4) Harddrive
5) Graphics chipset. (Whether Integrated Graphics, or a graphics card)

Change any two of these components, and Windows will think it is being stolen.
Microsoft User's License states, "ONE Genuine copy of Windows per ONE computer "

[ Microsoft makes one Master disk. From it all GENUINE copies are made, and sold to the consumer ]

If you are lucky, the Windows activation screen may come up. Windows will want to be activated again. (Activated, not Registered)
Doesn't happen all the time, though.

Using a brand new genuine copy of Windows? Make sure you go into BIOS Setup, and in Boot Order, set the first boot device to CDROM.


The LED light on the motherboard indicates it HAS power.

Motherboard Manual for the Intel D945GCZ mobo. (MOtherBOard),

(GHz stands for GigaHertz.
Giga = approximately 1 Billion.
Hertz stands for Cycles per Second.
1GHz = approximately 1 Billion Cycles per Second.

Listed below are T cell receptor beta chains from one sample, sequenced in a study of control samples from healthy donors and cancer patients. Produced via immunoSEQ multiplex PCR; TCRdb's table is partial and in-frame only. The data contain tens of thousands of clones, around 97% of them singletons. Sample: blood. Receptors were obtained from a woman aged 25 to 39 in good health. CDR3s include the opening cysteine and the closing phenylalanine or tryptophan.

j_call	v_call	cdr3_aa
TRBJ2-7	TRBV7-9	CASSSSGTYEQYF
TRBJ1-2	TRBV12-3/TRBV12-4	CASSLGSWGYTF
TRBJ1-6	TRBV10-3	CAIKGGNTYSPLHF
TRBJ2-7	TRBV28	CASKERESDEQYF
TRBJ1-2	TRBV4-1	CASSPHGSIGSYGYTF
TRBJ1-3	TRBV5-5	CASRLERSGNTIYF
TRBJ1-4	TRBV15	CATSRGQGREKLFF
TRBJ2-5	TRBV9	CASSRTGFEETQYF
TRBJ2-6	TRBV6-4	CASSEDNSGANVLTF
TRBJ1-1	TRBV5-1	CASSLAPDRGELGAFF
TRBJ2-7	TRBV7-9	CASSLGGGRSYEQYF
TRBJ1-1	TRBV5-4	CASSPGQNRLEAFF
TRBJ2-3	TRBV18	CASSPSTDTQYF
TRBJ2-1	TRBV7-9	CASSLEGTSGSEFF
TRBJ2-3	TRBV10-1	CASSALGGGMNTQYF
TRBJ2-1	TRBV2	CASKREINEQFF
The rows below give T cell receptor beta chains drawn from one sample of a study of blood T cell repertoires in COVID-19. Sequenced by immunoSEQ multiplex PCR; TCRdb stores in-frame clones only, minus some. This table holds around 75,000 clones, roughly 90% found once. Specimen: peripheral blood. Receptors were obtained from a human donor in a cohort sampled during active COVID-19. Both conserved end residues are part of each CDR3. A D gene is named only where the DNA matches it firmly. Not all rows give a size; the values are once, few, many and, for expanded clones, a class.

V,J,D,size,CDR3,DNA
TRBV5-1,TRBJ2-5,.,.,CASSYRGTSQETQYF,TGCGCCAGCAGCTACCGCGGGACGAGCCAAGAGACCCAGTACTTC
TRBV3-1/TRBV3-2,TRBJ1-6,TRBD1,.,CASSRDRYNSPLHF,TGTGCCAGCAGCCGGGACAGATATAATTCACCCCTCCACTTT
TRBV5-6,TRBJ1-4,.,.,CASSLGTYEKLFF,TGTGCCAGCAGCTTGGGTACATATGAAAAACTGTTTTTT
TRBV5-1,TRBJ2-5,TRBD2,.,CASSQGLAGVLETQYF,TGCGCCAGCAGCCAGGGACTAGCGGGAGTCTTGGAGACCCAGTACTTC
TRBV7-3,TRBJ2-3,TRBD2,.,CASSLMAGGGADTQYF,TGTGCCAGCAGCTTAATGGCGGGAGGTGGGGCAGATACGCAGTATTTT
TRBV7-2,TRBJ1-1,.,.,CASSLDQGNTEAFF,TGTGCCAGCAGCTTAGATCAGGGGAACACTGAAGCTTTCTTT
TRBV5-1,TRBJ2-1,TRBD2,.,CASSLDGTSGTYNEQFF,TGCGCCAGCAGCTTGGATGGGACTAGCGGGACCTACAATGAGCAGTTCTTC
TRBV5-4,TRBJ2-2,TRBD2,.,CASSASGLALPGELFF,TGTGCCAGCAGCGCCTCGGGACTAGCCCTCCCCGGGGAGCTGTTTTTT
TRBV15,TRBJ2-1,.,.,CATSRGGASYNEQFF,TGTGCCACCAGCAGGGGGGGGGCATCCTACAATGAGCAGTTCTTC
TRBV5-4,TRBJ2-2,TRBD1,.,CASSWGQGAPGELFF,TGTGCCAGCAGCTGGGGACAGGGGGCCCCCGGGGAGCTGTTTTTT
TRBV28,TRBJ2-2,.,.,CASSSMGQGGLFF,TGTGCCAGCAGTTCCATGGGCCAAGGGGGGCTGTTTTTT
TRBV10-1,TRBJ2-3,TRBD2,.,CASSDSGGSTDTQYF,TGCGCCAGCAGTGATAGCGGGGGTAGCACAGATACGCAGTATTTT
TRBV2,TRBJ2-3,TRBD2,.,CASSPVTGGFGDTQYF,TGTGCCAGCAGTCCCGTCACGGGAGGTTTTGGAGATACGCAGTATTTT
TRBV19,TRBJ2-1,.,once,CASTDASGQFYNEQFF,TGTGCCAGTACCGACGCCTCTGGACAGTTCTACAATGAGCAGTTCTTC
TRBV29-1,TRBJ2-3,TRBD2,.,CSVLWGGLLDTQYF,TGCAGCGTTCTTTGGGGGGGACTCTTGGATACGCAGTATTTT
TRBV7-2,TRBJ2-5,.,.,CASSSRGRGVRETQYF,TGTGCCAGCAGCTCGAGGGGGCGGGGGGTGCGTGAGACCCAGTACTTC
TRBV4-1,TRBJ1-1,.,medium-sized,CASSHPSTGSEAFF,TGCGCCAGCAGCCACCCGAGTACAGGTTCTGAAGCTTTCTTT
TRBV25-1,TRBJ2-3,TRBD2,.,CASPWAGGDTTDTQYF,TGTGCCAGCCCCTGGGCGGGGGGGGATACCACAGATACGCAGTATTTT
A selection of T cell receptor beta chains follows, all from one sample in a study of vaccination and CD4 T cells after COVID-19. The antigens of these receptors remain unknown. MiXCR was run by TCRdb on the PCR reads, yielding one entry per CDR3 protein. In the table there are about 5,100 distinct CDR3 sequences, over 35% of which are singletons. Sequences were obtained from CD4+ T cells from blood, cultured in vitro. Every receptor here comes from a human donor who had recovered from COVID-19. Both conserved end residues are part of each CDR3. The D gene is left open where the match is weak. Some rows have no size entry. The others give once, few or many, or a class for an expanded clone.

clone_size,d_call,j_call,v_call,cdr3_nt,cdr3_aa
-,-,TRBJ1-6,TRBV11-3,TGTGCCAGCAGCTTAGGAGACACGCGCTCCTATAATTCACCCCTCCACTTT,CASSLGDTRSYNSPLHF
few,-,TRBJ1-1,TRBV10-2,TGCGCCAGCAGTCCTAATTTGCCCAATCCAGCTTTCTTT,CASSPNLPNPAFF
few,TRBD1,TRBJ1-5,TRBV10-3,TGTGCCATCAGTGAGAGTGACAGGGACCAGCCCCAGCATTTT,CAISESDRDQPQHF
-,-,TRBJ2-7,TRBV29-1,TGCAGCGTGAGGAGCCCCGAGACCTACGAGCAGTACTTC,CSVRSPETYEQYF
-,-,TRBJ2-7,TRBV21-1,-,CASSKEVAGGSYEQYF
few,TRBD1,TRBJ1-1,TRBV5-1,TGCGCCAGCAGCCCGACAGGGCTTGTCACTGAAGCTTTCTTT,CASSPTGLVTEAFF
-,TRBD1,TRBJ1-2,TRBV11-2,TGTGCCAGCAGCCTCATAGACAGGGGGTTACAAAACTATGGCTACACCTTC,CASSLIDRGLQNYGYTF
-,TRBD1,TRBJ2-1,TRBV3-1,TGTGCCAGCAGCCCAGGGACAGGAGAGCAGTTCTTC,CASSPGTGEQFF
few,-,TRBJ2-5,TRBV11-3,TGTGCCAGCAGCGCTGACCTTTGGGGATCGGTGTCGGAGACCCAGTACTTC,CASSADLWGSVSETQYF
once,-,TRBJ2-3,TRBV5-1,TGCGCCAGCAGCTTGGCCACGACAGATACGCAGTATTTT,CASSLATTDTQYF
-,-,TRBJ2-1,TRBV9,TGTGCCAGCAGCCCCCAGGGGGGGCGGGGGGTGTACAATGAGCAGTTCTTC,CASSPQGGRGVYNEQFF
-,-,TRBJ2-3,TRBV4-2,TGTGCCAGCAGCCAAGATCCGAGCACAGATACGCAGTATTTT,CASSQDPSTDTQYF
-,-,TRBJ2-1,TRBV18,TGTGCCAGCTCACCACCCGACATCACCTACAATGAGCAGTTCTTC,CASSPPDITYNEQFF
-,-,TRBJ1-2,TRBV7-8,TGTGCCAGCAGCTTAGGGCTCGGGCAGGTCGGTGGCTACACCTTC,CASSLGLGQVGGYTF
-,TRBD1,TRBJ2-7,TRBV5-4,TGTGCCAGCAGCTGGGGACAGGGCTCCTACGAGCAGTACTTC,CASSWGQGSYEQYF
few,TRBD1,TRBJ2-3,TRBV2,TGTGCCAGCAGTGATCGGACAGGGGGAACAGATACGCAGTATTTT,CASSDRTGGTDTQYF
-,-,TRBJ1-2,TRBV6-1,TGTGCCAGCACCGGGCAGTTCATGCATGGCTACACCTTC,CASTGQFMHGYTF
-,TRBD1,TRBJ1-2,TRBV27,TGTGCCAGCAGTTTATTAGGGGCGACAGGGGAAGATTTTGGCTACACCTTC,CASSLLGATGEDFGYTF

It refers to Frequency Rate. For laymen frequency rate = 'Speed')

Plus, it isn't new. It is NOS. New Old Stock.
Means it could be a bad motherboard, even if it has never been used.

{Computer technology follows Moore's Law,

http://en.wikipedia.org/wiki/Moore%27s_law

What is new technology today may be old tomorrow }

http://www.intel.com/support/motherboards/desktop/d945gcz/sb/CS-020793.htm

Blue -> English Product Guide [PDF]

Let me know if you think there is a Chassis Intrusion Switch.
It will operate one of two ways;

1) When the cover is removed, the switch is open. No connection of the two wires is present. Remove the switch, put a piece of heat shrink tubing over one wire, and slide it back out of the way.